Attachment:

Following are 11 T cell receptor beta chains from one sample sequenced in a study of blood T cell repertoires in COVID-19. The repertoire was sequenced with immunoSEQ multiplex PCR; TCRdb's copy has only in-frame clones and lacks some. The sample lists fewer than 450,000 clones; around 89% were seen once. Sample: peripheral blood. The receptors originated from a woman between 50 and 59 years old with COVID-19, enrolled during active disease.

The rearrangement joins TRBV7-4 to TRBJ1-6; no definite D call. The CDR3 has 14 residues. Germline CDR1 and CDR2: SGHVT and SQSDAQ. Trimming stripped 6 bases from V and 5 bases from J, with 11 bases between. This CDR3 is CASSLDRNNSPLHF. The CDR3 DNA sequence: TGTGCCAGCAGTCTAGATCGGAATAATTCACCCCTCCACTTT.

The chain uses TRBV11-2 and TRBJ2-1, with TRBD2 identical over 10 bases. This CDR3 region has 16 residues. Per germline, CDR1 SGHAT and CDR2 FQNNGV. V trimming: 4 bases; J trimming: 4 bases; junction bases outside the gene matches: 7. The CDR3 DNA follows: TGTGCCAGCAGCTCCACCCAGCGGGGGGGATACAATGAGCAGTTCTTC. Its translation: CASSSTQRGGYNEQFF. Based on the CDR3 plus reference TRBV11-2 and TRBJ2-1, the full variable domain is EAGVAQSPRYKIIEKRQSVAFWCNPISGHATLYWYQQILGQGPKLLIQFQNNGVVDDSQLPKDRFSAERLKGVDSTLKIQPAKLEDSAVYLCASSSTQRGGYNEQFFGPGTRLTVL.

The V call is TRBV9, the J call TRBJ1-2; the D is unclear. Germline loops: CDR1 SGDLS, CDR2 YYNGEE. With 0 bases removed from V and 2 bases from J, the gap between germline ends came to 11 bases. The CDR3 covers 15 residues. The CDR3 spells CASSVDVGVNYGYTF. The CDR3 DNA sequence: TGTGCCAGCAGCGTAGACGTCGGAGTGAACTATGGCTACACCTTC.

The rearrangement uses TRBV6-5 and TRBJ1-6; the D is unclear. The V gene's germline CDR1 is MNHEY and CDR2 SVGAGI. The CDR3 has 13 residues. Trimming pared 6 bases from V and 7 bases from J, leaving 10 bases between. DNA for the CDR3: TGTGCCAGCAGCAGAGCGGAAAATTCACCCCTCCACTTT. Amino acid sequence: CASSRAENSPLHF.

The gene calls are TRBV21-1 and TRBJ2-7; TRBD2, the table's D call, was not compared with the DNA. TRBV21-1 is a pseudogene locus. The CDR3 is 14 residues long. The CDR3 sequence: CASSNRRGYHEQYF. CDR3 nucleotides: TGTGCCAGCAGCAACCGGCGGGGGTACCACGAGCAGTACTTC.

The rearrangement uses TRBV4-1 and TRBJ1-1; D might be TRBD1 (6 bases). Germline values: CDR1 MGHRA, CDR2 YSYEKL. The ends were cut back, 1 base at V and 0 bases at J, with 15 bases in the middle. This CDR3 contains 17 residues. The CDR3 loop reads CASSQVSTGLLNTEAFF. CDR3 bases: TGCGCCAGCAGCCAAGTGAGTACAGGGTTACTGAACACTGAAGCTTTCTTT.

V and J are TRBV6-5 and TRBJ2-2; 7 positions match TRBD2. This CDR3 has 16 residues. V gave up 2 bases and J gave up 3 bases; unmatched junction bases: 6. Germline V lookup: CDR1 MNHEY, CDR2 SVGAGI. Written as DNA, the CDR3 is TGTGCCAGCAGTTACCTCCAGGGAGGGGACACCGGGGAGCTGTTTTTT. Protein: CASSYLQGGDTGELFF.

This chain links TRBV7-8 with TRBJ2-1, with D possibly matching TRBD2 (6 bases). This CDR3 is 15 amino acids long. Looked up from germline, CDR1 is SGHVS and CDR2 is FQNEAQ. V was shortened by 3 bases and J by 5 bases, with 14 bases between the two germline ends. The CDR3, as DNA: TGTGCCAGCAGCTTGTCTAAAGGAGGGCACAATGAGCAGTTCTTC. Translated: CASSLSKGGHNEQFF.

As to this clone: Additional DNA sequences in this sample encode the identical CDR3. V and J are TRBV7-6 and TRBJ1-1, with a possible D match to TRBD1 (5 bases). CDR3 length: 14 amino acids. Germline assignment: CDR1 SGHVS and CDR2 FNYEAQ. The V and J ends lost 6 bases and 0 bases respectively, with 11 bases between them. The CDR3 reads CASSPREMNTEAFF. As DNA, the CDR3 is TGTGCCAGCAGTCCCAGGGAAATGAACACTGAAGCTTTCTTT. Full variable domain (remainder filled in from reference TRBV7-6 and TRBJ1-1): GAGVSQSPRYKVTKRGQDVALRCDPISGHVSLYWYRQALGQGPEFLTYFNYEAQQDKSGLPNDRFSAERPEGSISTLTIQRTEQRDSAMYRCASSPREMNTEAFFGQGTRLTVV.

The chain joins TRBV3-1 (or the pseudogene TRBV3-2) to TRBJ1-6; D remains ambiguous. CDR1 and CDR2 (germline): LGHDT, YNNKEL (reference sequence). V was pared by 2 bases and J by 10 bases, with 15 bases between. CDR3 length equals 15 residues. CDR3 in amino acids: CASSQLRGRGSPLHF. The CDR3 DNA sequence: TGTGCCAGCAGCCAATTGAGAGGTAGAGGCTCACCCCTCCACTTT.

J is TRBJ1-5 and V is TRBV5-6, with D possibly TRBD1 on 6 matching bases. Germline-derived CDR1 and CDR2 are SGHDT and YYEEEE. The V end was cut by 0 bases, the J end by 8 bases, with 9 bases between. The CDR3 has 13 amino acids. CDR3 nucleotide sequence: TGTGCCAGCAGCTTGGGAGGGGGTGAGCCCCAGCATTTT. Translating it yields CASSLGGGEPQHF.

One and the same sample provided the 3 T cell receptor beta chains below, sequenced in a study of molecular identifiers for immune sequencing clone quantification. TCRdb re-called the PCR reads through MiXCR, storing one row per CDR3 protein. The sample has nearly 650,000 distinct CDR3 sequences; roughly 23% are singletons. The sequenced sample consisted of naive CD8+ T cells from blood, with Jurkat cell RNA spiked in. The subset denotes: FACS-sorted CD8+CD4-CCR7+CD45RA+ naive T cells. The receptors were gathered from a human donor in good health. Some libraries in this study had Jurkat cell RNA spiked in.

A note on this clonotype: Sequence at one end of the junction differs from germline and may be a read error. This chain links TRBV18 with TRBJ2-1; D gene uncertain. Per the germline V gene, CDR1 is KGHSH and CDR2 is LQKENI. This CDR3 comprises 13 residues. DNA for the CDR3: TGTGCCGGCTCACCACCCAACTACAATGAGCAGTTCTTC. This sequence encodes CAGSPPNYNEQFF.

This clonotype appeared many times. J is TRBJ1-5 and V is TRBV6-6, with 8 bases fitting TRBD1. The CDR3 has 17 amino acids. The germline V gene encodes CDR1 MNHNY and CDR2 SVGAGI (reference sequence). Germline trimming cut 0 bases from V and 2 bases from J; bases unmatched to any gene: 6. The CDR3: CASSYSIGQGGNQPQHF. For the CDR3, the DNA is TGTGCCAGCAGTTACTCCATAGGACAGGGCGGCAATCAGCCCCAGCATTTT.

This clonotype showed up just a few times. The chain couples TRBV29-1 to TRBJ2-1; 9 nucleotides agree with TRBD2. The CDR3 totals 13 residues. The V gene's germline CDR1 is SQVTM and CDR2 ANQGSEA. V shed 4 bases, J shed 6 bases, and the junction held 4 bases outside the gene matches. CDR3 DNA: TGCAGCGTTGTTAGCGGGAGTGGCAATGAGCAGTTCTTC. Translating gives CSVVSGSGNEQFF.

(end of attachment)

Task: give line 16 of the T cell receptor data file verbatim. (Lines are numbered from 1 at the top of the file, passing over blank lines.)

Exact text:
This clonotype showed up just a few times. The chain couples TRBV29-1 to TRBJ2-1; 9 nucleotides agree with TRBD2. The CDR3 totals 13 residues. The V gene's germline CDR1 is SQVTM and CDR2 ANQGSEA. V shed 4 bases, J shed 6 bases, and the junction held 4 bases outside the gene matches. CDR3 DNA: TGCAGCGTTGTTAGCGGGAGTGGCAATGAGCAGTTCTTC. Translating gives CSVVSGSGNEQFF.